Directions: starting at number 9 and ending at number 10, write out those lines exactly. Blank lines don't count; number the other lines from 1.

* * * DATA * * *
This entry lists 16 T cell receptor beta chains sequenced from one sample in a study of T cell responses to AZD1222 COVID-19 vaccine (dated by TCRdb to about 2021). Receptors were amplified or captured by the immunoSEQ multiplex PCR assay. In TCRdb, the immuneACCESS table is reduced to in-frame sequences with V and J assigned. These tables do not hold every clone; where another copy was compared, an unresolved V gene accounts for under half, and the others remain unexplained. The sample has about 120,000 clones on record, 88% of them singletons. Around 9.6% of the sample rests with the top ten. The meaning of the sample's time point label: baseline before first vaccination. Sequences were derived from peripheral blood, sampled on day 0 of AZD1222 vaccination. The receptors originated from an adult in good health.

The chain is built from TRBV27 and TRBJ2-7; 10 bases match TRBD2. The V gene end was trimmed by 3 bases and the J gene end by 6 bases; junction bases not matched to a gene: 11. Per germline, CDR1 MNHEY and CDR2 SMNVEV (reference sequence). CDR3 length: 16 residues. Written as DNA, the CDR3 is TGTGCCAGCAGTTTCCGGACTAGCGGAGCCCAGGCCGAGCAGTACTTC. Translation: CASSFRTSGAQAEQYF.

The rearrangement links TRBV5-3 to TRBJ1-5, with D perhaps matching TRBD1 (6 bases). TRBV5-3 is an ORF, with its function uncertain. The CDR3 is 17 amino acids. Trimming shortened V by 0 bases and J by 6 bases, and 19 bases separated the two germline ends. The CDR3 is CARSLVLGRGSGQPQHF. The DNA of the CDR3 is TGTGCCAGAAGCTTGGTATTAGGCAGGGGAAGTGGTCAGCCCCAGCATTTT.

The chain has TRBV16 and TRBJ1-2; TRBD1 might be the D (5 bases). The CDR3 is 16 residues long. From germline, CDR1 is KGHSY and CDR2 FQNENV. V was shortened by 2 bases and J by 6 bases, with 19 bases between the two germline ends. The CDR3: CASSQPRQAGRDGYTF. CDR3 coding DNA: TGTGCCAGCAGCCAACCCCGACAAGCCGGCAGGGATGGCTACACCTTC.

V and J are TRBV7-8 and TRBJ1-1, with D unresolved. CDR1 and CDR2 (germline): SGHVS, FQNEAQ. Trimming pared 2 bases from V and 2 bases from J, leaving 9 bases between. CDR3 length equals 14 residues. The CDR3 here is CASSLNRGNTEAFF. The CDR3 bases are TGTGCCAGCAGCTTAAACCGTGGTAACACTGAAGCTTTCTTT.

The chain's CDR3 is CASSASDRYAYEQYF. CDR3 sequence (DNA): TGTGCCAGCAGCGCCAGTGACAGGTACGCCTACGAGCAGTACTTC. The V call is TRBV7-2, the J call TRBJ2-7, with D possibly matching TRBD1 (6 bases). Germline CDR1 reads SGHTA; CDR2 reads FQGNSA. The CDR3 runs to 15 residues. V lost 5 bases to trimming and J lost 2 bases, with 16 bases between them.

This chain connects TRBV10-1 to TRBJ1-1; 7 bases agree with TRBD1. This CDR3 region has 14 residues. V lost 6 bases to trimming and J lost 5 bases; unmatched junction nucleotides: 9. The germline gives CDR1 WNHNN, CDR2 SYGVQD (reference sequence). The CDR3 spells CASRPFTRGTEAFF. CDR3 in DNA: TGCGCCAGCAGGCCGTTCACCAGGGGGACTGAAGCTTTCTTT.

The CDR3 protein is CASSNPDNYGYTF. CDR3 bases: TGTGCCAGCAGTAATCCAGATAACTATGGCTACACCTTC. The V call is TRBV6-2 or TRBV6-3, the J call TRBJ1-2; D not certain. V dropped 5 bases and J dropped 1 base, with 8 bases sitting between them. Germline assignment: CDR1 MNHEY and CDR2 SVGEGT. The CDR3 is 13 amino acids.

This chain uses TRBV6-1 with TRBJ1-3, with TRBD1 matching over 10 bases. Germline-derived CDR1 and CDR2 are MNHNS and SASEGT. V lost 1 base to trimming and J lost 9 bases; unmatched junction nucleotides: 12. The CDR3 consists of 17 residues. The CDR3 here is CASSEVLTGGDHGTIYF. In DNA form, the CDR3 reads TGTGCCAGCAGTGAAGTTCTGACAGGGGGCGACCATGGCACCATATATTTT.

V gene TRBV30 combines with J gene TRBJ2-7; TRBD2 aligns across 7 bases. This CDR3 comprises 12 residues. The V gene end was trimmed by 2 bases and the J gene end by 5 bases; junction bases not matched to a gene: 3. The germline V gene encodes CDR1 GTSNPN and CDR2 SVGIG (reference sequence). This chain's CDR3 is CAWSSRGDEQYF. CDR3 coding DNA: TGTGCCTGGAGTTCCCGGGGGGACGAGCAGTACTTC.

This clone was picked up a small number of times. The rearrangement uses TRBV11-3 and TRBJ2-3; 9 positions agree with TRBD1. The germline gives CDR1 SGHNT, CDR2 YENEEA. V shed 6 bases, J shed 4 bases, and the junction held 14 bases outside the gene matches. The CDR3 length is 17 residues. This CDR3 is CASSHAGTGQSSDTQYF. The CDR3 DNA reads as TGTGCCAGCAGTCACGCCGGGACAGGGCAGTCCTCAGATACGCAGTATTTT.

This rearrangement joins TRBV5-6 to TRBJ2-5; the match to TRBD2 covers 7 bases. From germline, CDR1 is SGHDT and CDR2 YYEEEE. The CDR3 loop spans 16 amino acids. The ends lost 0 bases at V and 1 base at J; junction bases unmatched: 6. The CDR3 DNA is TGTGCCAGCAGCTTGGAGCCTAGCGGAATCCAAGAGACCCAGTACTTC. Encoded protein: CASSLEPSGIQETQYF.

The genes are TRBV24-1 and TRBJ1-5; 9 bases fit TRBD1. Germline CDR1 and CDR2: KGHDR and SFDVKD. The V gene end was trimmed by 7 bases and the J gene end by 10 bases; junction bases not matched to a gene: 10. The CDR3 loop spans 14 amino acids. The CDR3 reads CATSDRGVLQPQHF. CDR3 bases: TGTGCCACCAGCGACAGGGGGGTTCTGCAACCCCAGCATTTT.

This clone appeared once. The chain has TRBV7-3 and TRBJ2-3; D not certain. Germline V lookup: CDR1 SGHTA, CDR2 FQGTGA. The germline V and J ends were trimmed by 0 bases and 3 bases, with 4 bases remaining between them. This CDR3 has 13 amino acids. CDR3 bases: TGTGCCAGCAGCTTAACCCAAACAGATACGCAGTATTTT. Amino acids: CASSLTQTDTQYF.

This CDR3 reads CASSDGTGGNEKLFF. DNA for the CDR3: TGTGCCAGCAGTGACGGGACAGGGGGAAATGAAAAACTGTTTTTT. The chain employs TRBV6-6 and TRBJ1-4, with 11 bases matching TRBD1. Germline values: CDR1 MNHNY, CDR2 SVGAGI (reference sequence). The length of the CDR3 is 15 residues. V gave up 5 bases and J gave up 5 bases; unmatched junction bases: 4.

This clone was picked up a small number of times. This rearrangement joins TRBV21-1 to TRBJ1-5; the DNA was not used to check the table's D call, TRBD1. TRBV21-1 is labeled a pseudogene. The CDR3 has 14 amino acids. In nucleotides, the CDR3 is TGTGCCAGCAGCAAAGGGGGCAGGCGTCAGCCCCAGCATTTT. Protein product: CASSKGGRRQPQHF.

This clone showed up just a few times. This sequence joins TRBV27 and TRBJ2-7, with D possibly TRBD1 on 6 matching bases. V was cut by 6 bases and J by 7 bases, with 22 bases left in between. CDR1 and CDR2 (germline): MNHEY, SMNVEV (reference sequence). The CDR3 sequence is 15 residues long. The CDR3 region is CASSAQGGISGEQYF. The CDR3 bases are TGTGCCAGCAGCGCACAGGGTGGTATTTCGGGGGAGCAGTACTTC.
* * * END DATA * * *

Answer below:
This chain uses TRBV6-1 with TRBJ1-3, with TRBD1 matching over 10 bases. Germline-derived CDR1 and CDR2 are MNHNS and SASEGT. V lost 1 base to trimming and J lost 9 bases; unmatched junction nucleotides: 12. The CDR3 consists of 17 residues. The CDR3 here is CASSEVLTGGDHGTIYF. In DNA form, the CDR3 reads TGTGCCAGCAGTGAAGTTCTGACAGGGGGCGACCATGGCACCATATATTTT.

V gene TRBV30 combines with J gene TRBJ2-7; TRBD2 aligns across 7 bases. This CDR3 comprises 12 residues. The V gene end was trimmed by 2 bases and the J gene end by 5 bases; junction bases not matched to a gene: 3. The germline V gene encodes CDR1 GTSNPN and CDR2 SVGIG (reference sequence). This chain's CDR3 is CAWSSRGDEQYF. CDR3 coding DNA: TGTGCCTGGAGTTCCCGGGGGGACGAGCAGTACTTC.